The auctioneer was named Pierre who hailed from South Africa. He was sharply dressed in a business suit and tie. He knew how to move an auction quickly. In his introductory remarks, he said that each purchased piece would be framed and shipped to your home with a promise to replace any frame damaged in transit. An appraisal of a purchased piece was available for $35.00 and $15.00 for each piece thereafter. The appraisal would help to insure properly the purchased piece. I knew then that dynamic bidding must be next.

Pierre also said that purchasing one or two pieces was nice; however, the purchase of three or more pieces was a collection. I sensed immediately that Pierre was looking for collectors. Experienced art purchasers flanked me on all sides. As a result, my innocence was exposed. A couple to my left were particularly active successful bidders and proudly knew the names of most of the artists when a new piece was hoisted by the hired help to the center easel which was illuminated by a bright overhead light.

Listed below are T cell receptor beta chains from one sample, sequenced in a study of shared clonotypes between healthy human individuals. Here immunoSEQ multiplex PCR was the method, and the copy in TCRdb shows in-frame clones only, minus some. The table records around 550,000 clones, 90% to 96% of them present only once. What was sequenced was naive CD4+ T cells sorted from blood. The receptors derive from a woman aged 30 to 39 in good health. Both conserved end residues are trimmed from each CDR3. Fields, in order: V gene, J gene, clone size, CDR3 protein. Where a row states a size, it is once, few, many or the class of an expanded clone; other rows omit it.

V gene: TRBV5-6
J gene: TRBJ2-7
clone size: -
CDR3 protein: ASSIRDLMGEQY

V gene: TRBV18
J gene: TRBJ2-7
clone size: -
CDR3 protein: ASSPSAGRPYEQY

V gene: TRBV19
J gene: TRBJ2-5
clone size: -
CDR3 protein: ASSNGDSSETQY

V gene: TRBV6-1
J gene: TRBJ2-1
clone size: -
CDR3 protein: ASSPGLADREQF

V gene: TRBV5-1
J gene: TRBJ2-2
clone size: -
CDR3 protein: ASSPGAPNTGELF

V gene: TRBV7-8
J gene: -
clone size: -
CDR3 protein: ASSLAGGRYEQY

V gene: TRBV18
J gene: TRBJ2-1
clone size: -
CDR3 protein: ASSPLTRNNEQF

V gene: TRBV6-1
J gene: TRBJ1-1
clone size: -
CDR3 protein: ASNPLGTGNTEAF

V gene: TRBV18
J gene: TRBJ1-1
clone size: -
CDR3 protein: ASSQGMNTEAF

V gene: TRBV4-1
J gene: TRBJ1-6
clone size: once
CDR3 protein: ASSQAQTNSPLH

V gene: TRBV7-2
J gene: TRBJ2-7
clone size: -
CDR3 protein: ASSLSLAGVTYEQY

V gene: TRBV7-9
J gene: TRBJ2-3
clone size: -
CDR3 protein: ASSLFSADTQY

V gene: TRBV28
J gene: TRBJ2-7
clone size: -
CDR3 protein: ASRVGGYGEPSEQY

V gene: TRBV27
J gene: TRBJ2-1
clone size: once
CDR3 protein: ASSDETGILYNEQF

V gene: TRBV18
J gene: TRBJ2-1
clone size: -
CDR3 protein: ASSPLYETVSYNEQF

The free champagne courtesy of the auction company seemed to unleash the couple's spirited bidding. In contrast, I sipped the free orange juice in stunned silence.